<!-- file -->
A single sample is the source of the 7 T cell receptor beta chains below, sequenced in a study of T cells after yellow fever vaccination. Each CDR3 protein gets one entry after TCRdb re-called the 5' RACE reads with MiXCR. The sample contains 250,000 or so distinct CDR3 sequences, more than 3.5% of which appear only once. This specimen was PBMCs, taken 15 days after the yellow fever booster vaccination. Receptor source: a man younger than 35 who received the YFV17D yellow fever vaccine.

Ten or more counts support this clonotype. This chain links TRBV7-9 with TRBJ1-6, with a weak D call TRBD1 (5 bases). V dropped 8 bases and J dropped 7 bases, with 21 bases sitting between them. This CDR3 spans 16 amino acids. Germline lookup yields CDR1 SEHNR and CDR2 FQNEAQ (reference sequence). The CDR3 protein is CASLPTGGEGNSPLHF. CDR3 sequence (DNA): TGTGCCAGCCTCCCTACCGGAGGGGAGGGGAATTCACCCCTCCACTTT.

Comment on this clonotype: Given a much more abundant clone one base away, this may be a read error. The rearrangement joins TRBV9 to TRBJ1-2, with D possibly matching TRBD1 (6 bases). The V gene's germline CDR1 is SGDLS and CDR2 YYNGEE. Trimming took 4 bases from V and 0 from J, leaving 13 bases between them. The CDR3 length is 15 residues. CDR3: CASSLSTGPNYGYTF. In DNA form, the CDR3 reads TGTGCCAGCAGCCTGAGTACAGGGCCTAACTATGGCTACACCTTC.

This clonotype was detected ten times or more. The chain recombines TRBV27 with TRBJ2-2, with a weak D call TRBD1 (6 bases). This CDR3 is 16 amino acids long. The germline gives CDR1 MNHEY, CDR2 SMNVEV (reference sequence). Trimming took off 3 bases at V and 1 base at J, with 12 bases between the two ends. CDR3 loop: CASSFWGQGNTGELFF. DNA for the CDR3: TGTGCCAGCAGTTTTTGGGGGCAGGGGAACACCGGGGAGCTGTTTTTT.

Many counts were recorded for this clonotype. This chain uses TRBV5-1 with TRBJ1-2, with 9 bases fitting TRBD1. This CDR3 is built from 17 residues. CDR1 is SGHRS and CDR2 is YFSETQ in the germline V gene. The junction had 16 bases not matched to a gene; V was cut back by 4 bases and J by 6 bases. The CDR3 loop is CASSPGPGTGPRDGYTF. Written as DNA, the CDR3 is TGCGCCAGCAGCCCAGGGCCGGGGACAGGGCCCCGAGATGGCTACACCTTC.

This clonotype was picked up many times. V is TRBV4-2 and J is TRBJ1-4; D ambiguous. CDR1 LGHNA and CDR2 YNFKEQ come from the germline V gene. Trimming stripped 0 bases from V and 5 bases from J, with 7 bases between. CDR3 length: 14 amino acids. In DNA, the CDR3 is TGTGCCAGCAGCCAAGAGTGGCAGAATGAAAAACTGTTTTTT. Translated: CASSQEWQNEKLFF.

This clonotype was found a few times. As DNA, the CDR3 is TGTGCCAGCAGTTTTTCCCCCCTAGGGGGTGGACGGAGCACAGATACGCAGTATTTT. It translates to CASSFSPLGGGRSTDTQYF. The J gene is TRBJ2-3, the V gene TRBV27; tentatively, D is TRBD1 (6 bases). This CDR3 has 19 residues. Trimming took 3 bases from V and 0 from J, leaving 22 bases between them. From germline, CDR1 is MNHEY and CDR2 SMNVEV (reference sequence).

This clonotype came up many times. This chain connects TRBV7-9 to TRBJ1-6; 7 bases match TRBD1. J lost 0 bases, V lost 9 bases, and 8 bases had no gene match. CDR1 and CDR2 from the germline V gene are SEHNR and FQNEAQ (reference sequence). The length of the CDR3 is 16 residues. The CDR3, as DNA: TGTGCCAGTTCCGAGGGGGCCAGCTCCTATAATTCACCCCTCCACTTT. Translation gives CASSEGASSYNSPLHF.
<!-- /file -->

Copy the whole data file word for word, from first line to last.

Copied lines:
A single sample is the source of the 7 T cell receptor beta chains below, sequenced in a study of T cells after yellow fever vaccination. Each CDR3 protein gets one entry after TCRdb re-called the 5' RACE reads with MiXCR. The sample contains 250,000 or so distinct CDR3 sequences, more than 3.5% of which appear only once. This specimen was PBMCs, taken 15 days after the yellow fever booster vaccination. Receptor source: a man younger than 35 who received the YFV17D yellow fever vaccine.

Ten or more counts support this clonotype. This chain links TRBV7-9 with TRBJ1-6, with a weak D call TRBD1 (5 bases). V dropped 8 bases and J dropped 7 bases, with 21 bases sitting between them. This CDR3 spans 16 amino acids. Germline lookup yields CDR1 SEHNR and CDR2 FQNEAQ (reference sequence). The CDR3 protein is CASLPTGGEGNSPLHF. CDR3 sequence (DNA): TGTGCCAGCCTCCCTACCGGAGGGGAGGGGAATTCACCCCTCCACTTT.

Comment on this clonotype: Given a much more abundant clone one base away, this may be a read error. The rearrangement joins TRBV9 to TRBJ1-2, with D possibly matching TRBD1 (6 bases). The V gene's germline CDR1 is SGDLS and CDR2 YYNGEE. Trimming took 4 bases from V and 0 from J, leaving 13 bases between them. The CDR3 length is 15 residues. CDR3: CASSLSTGPNYGYTF. In DNA form, the CDR3 reads TGTGCCAGCAGCCTGAGTACAGGGCCTAACTATGGCTACACCTTC.

This clonotype was detected ten times or more. The chain recombines TRBV27 with TRBJ2-2, with a weak D call TRBD1 (6 bases). This CDR3 is 16 amino acids long. The germline gives CDR1 MNHEY, CDR2 SMNVEV (reference sequence). Trimming took off 3 bases at V and 1 base at J, with 12 bases between the two ends. CDR3 loop: CASSFWGQGNTGELFF. DNA for the CDR3: TGTGCCAGCAGTTTTTGGGGGCAGGGGAACACCGGGGAGCTGTTTTTT.

Many counts were recorded for this clonotype. This chain uses TRBV5-1 with TRBJ1-2, with 9 bases fitting TRBD1. This CDR3 is built from 17 residues. CDR1 is SGHRS and CDR2 is YFSETQ in the germline V gene. The junction had 16 bases not matched to a gene; V was cut back by 4 bases and J by 6 bases. The CDR3 loop is CASSPGPGTGPRDGYTF. Written as DNA, the CDR3 is TGCGCCAGCAGCCCAGGGCCGGGGACAGGGCCCCGAGATGGCTACACCTTC.

This clonotype was picked up many times. V is TRBV4-2 and J is TRBJ1-4; D ambiguous. CDR1 LGHNA and CDR2 YNFKEQ come from the germline V gene. Trimming stripped 0 bases from V and 5 bases from J, with 7 bases between. CDR3 length: 14 amino acids. In DNA, the CDR3 is TGTGCCAGCAGCCAAGAGTGGCAGAATGAAAAACTGTTTTTT. Translated: CASSQEWQNEKLFF.

This clonotype was found a few times. As DNA, the CDR3 is TGTGCCAGCAGTTTTTCCCCCCTAGGGGGTGGACGGAGCACAGATACGCAGTATTTT. It translates to CASSFSPLGGGRSTDTQYF. The J gene is TRBJ2-3, the V gene TRBV27; tentatively, D is TRBD1 (6 bases). This CDR3 has 19 residues. Trimming took 3 bases from V and 0 from J, leaving 22 bases between them. From germline, CDR1 is MNHEY and CDR2 SMNVEV (reference sequence).

This clonotype came up many times. This chain connects TRBV7-9 to TRBJ1-6; 7 bases match TRBD1. J lost 0 bases, V lost 9 bases, and 8 bases had no gene match. CDR1 and CDR2 from the germline V gene are SEHNR and FQNEAQ (reference sequence). The length of the CDR3 is 16 residues. The CDR3, as DNA: TGTGCCAGTTCCGAGGGGGCCAGCTCCTATAATTCACCCCTCCACTTT. Translation gives CASSEGASSYNSPLHF.